George Clooney divides critics with his unconventional wartime film, The Monuments Men .
Based on the book by Robert M. Edsel,The Monuments Men centres on an Allied group named the 'Monuments, Fine Arts, and Archives Program', tasked with saving pieces of art and other culturally important items before their destruction by Hitler during World War II. Directed by George Clooney, it marks the actor's fifth directorial endeavour. Aside from Clooney, Mouments Men boasts an impressive cast including Matt Damon, Bill Murray, Hugh Bonneville and Cate Blanchett.
George Clooney [R] during the filming of The Monuments Men
Critics have so far been divided on this unusual wartime drama. Kam Williams writing for Baret Newswire called it “a history lesson about an obscure chapter of World War II successfully turned into entertaining Hollywood fare.” Whilst Variety’s Scott Foundas enjoyed the subject he felt Clooney’s adaptation did not do it justice, saying “Clooney has transformed a fascinating true-life tale into an exceedingly dull and dreary caper pic cum art-appreciation seminar - a museum-piece movie about museum people.”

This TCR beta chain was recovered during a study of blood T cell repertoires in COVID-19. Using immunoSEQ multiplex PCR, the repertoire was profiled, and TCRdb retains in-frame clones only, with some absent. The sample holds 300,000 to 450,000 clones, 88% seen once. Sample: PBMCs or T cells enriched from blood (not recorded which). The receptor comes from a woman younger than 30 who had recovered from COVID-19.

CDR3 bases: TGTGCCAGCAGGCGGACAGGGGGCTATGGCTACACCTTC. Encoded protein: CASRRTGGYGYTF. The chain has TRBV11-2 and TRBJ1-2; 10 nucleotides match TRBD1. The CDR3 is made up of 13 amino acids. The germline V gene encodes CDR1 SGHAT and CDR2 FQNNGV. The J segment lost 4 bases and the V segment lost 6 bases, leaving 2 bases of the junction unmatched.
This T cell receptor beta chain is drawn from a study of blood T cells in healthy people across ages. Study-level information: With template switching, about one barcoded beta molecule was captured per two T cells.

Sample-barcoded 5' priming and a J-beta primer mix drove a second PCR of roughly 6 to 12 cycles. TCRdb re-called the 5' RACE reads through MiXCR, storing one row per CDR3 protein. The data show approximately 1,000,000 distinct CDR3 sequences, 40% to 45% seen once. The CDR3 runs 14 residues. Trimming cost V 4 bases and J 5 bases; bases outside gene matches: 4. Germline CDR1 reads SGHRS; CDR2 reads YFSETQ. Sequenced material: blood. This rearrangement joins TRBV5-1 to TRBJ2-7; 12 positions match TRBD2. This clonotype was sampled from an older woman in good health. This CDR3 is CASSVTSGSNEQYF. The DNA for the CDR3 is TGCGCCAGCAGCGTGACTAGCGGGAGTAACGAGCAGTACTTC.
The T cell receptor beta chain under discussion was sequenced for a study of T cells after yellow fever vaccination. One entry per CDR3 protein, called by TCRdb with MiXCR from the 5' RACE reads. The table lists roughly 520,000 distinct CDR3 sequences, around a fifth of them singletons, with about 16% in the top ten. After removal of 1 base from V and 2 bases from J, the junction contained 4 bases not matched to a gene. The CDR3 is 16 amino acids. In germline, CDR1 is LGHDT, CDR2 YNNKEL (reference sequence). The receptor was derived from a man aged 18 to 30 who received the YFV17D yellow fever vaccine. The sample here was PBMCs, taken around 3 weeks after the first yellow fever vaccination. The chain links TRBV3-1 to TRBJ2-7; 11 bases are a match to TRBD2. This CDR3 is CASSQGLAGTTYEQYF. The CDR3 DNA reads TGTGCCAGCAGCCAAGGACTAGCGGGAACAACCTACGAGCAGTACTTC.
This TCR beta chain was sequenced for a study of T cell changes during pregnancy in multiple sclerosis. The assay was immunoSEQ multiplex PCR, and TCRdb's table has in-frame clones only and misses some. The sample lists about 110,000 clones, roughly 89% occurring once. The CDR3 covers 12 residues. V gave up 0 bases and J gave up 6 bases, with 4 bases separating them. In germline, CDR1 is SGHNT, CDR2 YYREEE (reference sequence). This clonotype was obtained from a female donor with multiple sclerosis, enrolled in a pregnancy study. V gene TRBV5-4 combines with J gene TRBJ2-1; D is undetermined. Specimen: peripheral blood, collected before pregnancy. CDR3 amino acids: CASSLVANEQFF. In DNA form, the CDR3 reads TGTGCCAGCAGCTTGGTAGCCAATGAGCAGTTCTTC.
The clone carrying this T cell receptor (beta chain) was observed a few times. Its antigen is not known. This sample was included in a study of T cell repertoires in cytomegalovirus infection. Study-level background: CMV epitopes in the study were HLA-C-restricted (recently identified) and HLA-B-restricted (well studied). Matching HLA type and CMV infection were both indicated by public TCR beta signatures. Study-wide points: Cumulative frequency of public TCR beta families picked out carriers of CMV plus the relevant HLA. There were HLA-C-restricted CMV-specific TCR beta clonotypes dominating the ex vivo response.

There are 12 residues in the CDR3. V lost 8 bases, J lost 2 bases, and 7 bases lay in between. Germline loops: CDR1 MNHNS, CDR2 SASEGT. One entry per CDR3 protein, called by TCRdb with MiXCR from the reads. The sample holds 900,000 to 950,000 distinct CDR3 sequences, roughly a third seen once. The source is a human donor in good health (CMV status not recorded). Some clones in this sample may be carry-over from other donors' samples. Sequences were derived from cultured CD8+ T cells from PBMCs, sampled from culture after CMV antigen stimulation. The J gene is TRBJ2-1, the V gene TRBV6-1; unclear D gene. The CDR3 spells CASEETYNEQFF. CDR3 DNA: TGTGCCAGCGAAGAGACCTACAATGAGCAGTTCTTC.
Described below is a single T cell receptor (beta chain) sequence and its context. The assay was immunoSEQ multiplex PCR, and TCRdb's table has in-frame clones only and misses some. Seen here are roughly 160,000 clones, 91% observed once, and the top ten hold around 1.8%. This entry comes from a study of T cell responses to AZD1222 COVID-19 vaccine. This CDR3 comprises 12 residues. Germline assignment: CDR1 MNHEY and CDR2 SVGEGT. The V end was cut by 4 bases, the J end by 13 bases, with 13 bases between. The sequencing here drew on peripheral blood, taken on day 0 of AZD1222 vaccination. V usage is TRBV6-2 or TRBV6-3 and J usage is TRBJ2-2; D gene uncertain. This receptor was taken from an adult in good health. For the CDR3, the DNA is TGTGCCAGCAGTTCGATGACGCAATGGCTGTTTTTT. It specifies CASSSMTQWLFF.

Indeed the exact subject matter of The Monuments Men means it just doesn't have the amount of action you’d expect from a wartime drama, “Escapism junkies may feel betrayed,” wrote Rolling Stone’s Peter Travers before adding “Clooney has crafted a movie abort about aspiration, about culture at risk, about things worth fighting for. However Todd McCarthy writing for the Hollywood Reporter said, “Too much of the time, The Monuments Men falls into a compromised middle zone, not urgent and only mildly amusing.”
George Clooney [L] and Hugh Bonneville [R] in 'The Monuments Men'
The big name cast of the film doesn't seem to do it any real favours, as Screen International’s Tim Grierson said “The Monuments Men boasts a fine cast, which only makes the movie feel all the more like a lost opportunity as it curiously, stubbornly refuses to come to life.”
John Goodman [R] and George Clooney [R] in 'The Monuments Men'
Mostly though critics have found the film to be watchable and for once looking at a different part of Word War II history, as summed up by Keith Uhlich in Time Out New York The Monuments Men is ,”another slipshod and banal, if always watchable, Hollywood co-opting of history.”
The Monuments Men is released in the US on February 14th.